Jury finds Amaya not guilty by reason of insanity in El Jebel double homicide
The Aspen Times
A jury found Williams Anderson Amaya not guilty Friday of all five counts he was facing connected to the slaying of his aunt and uncle in El Jebel in July 2014.
The 12-member jury deliberated 12 hours — eight hours Thursday and four hours Friday — before reaching the verdict.
They found Amaya not guilty of two counts of first-degree murder for the slayings of Eliseo and Mayra Lopez, two counts of first-degree attempted murder for shooting at the beds of the Lopez’s two teenage boys and one count of tampering with evidence.
Amaya acknowledged he fatally shot his aunt and uncle, but he pleaded not guilty by reason of insanity.
Amaya, 35, isn’t a free man. He will be held by the Colorado Department of Human Services “until such time as he is deemed eligible for release,” said Eagle County District Judge Paul Dunkelman. The judge ordered that Amaya be transported as soon as possible to the Colorado Mental Health Institute in Pueblo, where officials will determine where he is treated.
A juror from the Roaring Fork Valley, Joe Mitchell, said the case was extremely frustrating because the burden of proof was on the prosecution, led by Chief Deputy District Attorney Joe Kirwan. Amaya had to be found guilty beyond a reasonable doubt.
“What everybody had a hard time with was the reasonable doubt thing,” Mitchell said.
The jury started deliberations at about 1 p.m. Thursday. “We were split almost 50-50 as soon as we went into the jury room,” Mitchell said.
Seven people felt Amaya was guilty and five felt he was not guilty as deliberations started. Mitchell credited the jury with working through the evidence and taking their responsibility very seriously. They were determined to reach a verdict and not be a hung jury that couldn’t reach a conclusion.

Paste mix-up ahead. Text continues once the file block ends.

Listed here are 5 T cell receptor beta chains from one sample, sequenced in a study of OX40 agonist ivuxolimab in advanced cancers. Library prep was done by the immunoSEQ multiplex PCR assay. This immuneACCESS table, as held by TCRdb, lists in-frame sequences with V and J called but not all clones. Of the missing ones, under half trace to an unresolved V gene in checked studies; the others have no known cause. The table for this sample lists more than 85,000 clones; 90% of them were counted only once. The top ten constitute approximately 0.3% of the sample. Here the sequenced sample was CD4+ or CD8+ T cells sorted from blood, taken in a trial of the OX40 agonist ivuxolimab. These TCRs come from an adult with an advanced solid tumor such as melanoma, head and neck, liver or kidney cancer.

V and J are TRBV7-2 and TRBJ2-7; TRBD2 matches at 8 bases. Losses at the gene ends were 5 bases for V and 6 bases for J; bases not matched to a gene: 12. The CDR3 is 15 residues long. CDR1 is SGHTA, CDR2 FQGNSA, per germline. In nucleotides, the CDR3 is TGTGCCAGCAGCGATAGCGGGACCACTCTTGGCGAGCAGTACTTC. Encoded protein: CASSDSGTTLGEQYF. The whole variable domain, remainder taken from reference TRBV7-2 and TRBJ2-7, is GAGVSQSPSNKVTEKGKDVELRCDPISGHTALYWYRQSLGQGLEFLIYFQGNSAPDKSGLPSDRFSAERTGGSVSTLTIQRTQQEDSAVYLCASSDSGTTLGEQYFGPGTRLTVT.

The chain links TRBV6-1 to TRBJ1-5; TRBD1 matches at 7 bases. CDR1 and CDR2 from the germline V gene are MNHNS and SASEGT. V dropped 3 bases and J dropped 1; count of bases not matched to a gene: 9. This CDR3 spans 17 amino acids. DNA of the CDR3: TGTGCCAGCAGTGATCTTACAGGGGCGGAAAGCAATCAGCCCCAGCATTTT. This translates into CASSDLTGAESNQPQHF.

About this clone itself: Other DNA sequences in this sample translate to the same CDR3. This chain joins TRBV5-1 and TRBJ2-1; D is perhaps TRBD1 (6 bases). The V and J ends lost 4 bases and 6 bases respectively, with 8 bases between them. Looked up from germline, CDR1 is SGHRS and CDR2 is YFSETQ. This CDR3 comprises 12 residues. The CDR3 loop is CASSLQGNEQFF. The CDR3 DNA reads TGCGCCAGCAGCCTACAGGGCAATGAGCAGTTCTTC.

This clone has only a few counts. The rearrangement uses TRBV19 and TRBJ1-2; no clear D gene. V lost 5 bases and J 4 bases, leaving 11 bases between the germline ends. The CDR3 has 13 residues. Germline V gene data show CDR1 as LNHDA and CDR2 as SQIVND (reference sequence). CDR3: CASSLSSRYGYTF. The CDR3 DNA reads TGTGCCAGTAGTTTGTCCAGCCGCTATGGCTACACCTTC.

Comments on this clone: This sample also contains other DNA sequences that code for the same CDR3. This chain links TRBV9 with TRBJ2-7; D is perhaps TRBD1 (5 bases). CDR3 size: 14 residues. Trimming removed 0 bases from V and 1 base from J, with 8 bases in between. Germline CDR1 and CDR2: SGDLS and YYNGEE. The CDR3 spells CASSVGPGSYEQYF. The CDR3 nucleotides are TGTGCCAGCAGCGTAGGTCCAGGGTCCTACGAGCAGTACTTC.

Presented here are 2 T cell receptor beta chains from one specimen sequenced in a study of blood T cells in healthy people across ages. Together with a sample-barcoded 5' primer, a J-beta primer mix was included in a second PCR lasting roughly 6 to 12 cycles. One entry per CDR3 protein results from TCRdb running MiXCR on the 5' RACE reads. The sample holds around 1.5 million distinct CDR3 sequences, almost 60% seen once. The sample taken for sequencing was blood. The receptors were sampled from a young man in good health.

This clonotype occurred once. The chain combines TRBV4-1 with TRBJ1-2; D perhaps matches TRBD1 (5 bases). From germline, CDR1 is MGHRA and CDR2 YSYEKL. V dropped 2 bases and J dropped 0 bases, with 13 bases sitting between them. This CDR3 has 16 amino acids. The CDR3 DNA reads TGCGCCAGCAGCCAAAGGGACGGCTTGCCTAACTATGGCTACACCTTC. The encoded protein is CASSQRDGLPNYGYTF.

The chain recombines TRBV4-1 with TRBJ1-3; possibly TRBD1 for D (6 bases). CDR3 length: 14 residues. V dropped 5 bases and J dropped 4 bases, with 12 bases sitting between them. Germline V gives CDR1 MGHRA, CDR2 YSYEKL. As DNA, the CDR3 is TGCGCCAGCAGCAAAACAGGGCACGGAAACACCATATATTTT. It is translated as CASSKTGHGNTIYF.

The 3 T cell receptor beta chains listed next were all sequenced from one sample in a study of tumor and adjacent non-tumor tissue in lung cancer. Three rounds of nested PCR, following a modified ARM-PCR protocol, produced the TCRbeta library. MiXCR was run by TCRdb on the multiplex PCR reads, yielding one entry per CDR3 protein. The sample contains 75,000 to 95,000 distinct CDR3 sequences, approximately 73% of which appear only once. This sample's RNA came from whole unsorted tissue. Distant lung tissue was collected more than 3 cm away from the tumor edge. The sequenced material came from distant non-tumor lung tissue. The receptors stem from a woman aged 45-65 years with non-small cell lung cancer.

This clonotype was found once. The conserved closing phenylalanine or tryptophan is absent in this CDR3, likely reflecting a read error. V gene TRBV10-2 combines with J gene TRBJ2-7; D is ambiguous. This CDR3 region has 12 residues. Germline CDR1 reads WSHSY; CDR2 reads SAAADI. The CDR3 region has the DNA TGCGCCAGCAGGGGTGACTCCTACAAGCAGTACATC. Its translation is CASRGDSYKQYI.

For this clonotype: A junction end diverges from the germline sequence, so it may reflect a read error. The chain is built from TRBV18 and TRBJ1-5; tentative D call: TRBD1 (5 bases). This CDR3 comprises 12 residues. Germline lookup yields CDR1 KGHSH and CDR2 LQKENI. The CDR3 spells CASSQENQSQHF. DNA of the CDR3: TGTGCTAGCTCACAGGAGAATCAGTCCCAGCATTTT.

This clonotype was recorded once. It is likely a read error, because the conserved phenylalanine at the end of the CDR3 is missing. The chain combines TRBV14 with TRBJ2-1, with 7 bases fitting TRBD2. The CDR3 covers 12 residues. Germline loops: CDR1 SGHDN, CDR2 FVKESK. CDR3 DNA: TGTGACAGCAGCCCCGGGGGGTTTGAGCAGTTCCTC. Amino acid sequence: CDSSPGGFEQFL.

The jury went over evidence on a chalkboard. They enacted a scenario where an investigator contacted Amaya on the phone before an arrest was made. The difficult part, Mitchell said, was putting personal feelings aside and abiding by the judge’s instructions to base their decision strictly on the evidence.
The toughest part for Mitchell and others was reaching a verdict of not guilty given the fact that the Lopezes were killed and their boys orphaned.
“At least half of the (jurors) felt it wasn’t justice for the family,” Mitchell said. “There were people crying in the jury room. It was upsetting for some people.”
Thea Reiff, one of the public defenders on Amaya’s defense team, said the key witness in the case was Dr. John Hearn, a forensic psychiatrist who is among the mental health experts contracted by the state government to undertake evaluations at the state mental hospital in Pueblo. He wasn’t paid by the prosecution or the defense.
“At the end of the day, there was only one expert opinion from the court’s doctor on the issue of sanity, and that was that he was legally insane,” Reiff said.
The jury had an extremely tough decision, she said, but they rightfully applied the required standards.
“The only issue for the jury was whether the prosecution had proven sanity beyond a reasonable doubt,” she said.
Hearn diagnosed Amaya with having schizophrenia after interviewing him Nov. 6. “He was legally insane at the time of the crimes,” Hearn said while testifying earlier this week.
Reiff said it was a truly an “awful case for the victims and their family and the community.” She also said it was one of the most definitive cases where she’s represented a defendant who truly met the standard of insanity, rather than being mentally ill.
Mitchell said some jurors were frustrated that they couldn’t find Amaya guilty under the parameters of the law. He said he thought Kirwan did a good job presenting the case against Amaya.
“It’s just kind of hard to say he was sane at the time,” Mitchell said.
Mayra Lopez’s mother, present in the courtroom throughout the trial, was distraught after the verdict was read. She was sobbing as she departed.
The case cannot be appealed by the 5th Judicial District Attorney’s Office because that would constitute double jeopardy, according to Kirwan.
“It’s the end of the road from the prosecution side,” he said.
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